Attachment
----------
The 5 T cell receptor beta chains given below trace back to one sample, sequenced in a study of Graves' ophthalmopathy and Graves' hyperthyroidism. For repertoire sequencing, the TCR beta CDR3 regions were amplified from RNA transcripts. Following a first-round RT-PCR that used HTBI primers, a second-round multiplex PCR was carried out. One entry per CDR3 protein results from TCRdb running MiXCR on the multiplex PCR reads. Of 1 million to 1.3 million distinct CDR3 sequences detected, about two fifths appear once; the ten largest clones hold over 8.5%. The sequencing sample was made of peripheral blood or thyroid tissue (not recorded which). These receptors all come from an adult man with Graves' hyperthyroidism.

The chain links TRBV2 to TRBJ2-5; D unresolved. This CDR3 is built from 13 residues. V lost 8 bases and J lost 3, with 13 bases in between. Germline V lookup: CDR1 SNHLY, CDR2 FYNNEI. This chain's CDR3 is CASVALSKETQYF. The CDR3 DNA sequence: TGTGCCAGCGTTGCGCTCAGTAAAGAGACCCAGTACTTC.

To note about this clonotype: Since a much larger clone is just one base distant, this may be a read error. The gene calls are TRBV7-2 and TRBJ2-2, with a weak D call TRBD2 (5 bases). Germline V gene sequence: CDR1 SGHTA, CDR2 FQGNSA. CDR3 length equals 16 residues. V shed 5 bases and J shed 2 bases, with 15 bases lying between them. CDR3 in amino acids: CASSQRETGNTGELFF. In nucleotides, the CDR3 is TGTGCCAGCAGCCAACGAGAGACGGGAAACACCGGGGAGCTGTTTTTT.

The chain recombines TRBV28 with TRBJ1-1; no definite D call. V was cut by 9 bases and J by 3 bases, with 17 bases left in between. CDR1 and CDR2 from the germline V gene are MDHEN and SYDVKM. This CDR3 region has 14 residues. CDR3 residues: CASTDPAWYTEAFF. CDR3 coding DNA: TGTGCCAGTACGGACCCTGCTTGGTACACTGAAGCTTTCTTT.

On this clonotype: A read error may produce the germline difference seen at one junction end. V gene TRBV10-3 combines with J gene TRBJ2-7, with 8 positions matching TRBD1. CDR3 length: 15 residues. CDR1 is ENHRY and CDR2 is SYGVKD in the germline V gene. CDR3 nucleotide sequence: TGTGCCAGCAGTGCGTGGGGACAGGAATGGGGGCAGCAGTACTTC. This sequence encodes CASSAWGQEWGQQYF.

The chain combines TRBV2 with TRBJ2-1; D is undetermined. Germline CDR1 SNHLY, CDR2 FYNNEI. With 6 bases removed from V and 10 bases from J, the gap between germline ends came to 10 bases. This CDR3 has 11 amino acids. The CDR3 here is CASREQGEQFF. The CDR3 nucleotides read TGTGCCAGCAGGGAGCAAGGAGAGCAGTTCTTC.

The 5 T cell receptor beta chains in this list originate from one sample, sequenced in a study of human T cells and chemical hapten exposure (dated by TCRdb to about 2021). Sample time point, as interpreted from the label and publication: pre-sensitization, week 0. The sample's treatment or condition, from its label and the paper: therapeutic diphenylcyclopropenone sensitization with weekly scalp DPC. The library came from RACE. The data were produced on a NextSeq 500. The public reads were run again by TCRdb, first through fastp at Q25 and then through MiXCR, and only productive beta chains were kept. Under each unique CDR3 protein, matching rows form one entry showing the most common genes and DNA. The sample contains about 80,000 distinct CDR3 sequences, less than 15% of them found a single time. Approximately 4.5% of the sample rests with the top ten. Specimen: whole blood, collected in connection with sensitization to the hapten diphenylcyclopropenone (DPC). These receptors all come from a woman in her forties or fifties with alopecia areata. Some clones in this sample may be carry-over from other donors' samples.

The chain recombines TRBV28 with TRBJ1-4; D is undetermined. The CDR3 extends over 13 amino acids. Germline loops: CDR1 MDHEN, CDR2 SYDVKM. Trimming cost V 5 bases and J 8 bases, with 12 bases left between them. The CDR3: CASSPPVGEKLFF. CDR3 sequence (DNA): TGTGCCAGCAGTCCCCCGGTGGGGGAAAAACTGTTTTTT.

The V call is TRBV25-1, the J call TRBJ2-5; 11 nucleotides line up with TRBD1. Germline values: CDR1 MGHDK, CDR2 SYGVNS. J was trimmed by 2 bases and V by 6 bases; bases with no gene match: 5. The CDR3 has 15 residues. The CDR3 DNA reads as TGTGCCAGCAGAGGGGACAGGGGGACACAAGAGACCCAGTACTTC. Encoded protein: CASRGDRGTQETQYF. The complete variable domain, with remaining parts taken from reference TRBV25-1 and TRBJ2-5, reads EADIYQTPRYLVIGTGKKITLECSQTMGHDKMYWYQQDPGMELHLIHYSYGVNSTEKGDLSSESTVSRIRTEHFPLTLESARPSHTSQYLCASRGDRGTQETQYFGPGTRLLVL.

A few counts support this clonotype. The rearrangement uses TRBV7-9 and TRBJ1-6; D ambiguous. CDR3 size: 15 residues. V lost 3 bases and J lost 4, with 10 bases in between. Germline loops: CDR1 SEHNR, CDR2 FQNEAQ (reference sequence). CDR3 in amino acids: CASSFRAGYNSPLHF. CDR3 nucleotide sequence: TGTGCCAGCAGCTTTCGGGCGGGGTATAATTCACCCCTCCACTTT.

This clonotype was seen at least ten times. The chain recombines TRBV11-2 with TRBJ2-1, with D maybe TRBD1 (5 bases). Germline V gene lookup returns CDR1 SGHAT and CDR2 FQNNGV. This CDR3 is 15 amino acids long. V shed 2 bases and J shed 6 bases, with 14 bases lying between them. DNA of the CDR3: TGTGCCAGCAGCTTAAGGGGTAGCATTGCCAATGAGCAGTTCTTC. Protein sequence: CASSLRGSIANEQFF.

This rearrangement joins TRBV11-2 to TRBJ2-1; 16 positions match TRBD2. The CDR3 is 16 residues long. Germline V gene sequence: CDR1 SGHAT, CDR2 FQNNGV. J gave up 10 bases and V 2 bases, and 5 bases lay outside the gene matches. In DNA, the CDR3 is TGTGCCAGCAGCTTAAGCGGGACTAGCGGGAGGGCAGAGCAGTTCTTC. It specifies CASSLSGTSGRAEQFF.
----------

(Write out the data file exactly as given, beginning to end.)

The 5 T cell receptor beta chains given below trace back to one sample, sequenced in a study of Graves' ophthalmopathy and Graves' hyperthyroidism. For repertoire sequencing, the TCR beta CDR3 regions were amplified from RNA transcripts. Following a first-round RT-PCR that used HTBI primers, a second-round multiplex PCR was carried out. One entry per CDR3 protein results from TCRdb running MiXCR on the multiplex PCR reads. Of 1 million to 1.3 million distinct CDR3 sequences detected, about two fifths appear once; the ten largest clones hold over 8.5%. The sequencing sample was made of peripheral blood or thyroid tissue (not recorded which). These receptors all come from an adult man with Graves' hyperthyroidism.

The chain links TRBV2 to TRBJ2-5; D unresolved. This CDR3 is built from 13 residues. V lost 8 bases and J lost 3, with 13 bases in between. Germline V lookup: CDR1 SNHLY, CDR2 FYNNEI. This chain's CDR3 is CASVALSKETQYF. The CDR3 DNA sequence: TGTGCCAGCGTTGCGCTCAGTAAAGAGACCCAGTACTTC.

To note about this clonotype: Since a much larger clone is just one base distant, this may be a read error. The gene calls are TRBV7-2 and TRBJ2-2, with a weak D call TRBD2 (5 bases). Germline V gene sequence: CDR1 SGHTA, CDR2 FQGNSA. CDR3 length equals 16 residues. V shed 5 bases and J shed 2 bases, with 15 bases lying between them. CDR3 in amino acids: CASSQRETGNTGELFF. In nucleotides, the CDR3 is TGTGCCAGCAGCCAACGAGAGACGGGAAACACCGGGGAGCTGTTTTTT.

The chain recombines TRBV28 with TRBJ1-1; no definite D call. V was cut by 9 bases and J by 3 bases, with 17 bases left in between. CDR1 and CDR2 from the germline V gene are MDHEN and SYDVKM. This CDR3 region has 14 residues. CDR3 residues: CASTDPAWYTEAFF. CDR3 coding DNA: TGTGCCAGTACGGACCCTGCTTGGTACACTGAAGCTTTCTTT.

On this clonotype: A read error may produce the germline difference seen at one junction end. V gene TRBV10-3 combines with J gene TRBJ2-7, with 8 positions matching TRBD1. CDR3 length: 15 residues. CDR1 is ENHRY and CDR2 is SYGVKD in the germline V gene. CDR3 nucleotide sequence: TGTGCCAGCAGTGCGTGGGGACAGGAATGGGGGCAGCAGTACTTC. This sequence encodes CASSAWGQEWGQQYF.

The chain combines TRBV2 with TRBJ2-1; D is undetermined. Germline CDR1 SNHLY, CDR2 FYNNEI. With 6 bases removed from V and 10 bases from J, the gap between germline ends came to 10 bases. This CDR3 has 11 amino acids. The CDR3 here is CASREQGEQFF. The CDR3 nucleotides read TGTGCCAGCAGGGAGCAAGGAGAGCAGTTCTTC.

The 5 T cell receptor beta chains in this list originate from one sample, sequenced in a study of human T cells and chemical hapten exposure (dated by TCRdb to about 2021). Sample time point, as interpreted from the label and publication: pre-sensitization, week 0. The sample's treatment or condition, from its label and the paper: therapeutic diphenylcyclopropenone sensitization with weekly scalp DPC. The library came from RACE. The data were produced on a NextSeq 500. The public reads were run again by TCRdb, first through fastp at Q25 and then through MiXCR, and only productive beta chains were kept. Under each unique CDR3 protein, matching rows form one entry showing the most common genes and DNA. The sample contains about 80,000 distinct CDR3 sequences, less than 15% of them found a single time. Approximately 4.5% of the sample rests with the top ten. Specimen: whole blood, collected in connection with sensitization to the hapten diphenylcyclopropenone (DPC). These receptors all come from a woman in her forties or fifties with alopecia areata. Some clones in this sample may be carry-over from other donors' samples.

The chain recombines TRBV28 with TRBJ1-4; D is undetermined. The CDR3 extends over 13 amino acids. Germline loops: CDR1 MDHEN, CDR2 SYDVKM. Trimming cost V 5 bases and J 8 bases, with 12 bases left between them. The CDR3: CASSPPVGEKLFF. CDR3 sequence (DNA): TGTGCCAGCAGTCCCCCGGTGGGGGAAAAACTGTTTTTT.

The V call is TRBV25-1, the J call TRBJ2-5; 11 nucleotides line up with TRBD1. Germline values: CDR1 MGHDK, CDR2 SYGVNS. J was trimmed by 2 bases and V by 6 bases; bases with no gene match: 5. The CDR3 has 15 residues. The CDR3 DNA reads as TGTGCCAGCAGAGGGGACAGGGGGACACAAGAGACCCAGTACTTC. Encoded protein: CASRGDRGTQETQYF. The complete variable domain, with remaining parts taken from reference TRBV25-1 and TRBJ2-5, reads EADIYQTPRYLVIGTGKKITLECSQTMGHDKMYWYQQDPGMELHLIHYSYGVNSTEKGDLSSESTVSRIRTEHFPLTLESARPSHTSQYLCASRGDRGTQETQYFGPGTRLLVL.

A few counts support this clonotype. The rearrangement uses TRBV7-9 and TRBJ1-6; D ambiguous. CDR3 size: 15 residues. V lost 3 bases and J lost 4, with 10 bases in between. Germline loops: CDR1 SEHNR, CDR2 FQNEAQ (reference sequence). CDR3 in amino acids: CASSFRAGYNSPLHF. CDR3 nucleotide sequence: TGTGCCAGCAGCTTTCGGGCGGGGTATAATTCACCCCTCCACTTT.

This clonotype was seen at least ten times. The chain recombines TRBV11-2 with TRBJ2-1, with D maybe TRBD1 (5 bases). Germline V gene lookup returns CDR1 SGHAT and CDR2 FQNNGV. This CDR3 is 15 amino acids long. V shed 2 bases and J shed 6 bases, with 14 bases lying between them. DNA of the CDR3: TGTGCCAGCAGCTTAAGGGGTAGCATTGCCAATGAGCAGTTCTTC. Protein sequence: CASSLRGSIANEQFF.

This rearrangement joins TRBV11-2 to TRBJ2-1; 16 positions match TRBD2. The CDR3 is 16 residues long. Germline V gene sequence: CDR1 SGHAT, CDR2 FQNNGV. J gave up 10 bases and V 2 bases, and 5 bases lay outside the gene matches. In DNA, the CDR3 is TGTGCCAGCAGCTTAAGCGGGACTAGCGGGAGGGCAGAGCAGTTCTTC. It specifies CASSLSGTSGRAEQFF.